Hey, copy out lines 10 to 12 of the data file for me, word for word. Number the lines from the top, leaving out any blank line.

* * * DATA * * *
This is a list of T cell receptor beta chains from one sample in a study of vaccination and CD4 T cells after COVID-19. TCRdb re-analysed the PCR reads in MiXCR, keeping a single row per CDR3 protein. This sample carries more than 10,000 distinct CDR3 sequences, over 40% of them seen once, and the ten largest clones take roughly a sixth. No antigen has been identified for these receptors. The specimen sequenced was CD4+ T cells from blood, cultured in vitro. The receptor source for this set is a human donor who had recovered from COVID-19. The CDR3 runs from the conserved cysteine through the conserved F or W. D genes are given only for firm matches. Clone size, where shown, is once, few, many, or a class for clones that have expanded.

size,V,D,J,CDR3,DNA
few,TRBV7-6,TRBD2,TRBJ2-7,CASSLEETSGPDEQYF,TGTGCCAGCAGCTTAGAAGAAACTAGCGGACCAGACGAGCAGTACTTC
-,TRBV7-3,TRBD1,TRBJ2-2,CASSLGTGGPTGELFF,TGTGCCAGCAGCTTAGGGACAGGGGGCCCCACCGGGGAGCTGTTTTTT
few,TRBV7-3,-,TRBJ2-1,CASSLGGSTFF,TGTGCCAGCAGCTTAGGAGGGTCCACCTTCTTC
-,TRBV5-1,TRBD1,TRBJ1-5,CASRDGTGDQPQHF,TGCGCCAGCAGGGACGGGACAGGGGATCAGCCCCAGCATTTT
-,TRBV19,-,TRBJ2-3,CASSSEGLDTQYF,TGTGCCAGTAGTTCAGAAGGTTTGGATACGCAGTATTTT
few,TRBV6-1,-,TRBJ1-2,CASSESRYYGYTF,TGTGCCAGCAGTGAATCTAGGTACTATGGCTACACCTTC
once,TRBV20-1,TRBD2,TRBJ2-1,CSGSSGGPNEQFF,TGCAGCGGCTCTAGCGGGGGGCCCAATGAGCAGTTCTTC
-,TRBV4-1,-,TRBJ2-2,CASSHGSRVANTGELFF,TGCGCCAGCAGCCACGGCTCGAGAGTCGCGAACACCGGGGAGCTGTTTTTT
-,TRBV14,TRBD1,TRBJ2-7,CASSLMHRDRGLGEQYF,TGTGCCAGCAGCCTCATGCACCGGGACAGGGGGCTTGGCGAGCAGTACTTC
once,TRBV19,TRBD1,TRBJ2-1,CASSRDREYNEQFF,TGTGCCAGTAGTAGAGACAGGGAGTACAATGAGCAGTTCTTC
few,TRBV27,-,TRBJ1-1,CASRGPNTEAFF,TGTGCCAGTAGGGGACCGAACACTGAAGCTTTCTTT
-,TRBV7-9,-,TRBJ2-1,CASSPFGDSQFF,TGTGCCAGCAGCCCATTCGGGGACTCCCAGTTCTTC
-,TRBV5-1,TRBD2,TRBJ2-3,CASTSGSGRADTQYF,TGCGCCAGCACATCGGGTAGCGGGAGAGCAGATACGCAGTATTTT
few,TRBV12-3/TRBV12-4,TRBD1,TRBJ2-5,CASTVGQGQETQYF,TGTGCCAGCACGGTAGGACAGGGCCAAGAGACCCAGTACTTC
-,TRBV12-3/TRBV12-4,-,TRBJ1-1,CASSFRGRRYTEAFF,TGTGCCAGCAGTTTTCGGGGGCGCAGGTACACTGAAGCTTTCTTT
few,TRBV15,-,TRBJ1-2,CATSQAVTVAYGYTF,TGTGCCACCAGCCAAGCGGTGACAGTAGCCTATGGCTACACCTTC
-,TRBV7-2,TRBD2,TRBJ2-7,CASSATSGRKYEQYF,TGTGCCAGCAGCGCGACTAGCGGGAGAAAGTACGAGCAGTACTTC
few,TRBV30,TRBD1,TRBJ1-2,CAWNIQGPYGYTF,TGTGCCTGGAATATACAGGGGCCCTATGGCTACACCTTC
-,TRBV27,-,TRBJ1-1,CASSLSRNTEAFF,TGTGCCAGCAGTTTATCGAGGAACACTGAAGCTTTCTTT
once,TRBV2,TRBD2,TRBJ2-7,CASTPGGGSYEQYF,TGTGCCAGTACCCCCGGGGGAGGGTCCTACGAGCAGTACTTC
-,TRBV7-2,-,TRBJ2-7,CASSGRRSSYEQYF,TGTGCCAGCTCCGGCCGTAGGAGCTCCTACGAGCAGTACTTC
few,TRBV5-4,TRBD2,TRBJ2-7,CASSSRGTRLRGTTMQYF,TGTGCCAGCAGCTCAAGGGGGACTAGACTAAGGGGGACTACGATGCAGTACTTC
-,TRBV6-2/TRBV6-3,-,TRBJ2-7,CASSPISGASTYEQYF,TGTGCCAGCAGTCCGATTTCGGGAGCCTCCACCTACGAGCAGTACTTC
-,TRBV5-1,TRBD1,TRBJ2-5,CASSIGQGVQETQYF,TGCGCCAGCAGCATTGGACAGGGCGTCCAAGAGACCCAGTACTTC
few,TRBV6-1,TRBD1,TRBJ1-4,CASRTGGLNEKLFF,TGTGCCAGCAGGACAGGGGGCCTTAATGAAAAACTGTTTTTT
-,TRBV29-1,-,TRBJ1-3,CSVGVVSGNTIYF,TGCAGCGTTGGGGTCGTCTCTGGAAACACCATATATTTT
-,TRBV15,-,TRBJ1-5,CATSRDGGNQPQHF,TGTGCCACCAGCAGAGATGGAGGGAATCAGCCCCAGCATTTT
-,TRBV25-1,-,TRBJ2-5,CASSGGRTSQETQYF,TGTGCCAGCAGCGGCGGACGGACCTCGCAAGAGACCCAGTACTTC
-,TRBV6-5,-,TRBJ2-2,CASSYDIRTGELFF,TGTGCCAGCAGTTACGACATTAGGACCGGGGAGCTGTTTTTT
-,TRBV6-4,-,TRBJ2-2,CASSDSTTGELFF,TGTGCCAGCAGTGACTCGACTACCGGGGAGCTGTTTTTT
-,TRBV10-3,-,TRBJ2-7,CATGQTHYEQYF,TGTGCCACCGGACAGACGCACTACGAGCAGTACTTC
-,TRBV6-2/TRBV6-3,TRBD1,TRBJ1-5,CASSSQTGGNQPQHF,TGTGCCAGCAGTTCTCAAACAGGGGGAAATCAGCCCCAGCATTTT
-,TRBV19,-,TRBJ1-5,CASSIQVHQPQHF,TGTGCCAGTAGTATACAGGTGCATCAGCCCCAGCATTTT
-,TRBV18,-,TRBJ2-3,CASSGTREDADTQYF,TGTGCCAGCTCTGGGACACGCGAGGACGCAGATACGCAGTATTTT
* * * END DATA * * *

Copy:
-,TRBV4-1,-,TRBJ2-2,CASSHGSRVANTGELFF,TGCGCCAGCAGCCACGGCTCGAGAGTCGCGAACACCGGGGAGCTGTTTTTT
-,TRBV14,TRBD1,TRBJ2-7,CASSLMHRDRGLGEQYF,TGTGCCAGCAGCCTCATGCACCGGGACAGGGGGCTTGGCGAGCAGTACTTC
once,TRBV19,TRBD1,TRBJ2-1,CASSRDREYNEQFF,TGTGCCAGTAGTAGAGACAGGGAGTACAATGAGCAGTTCTTC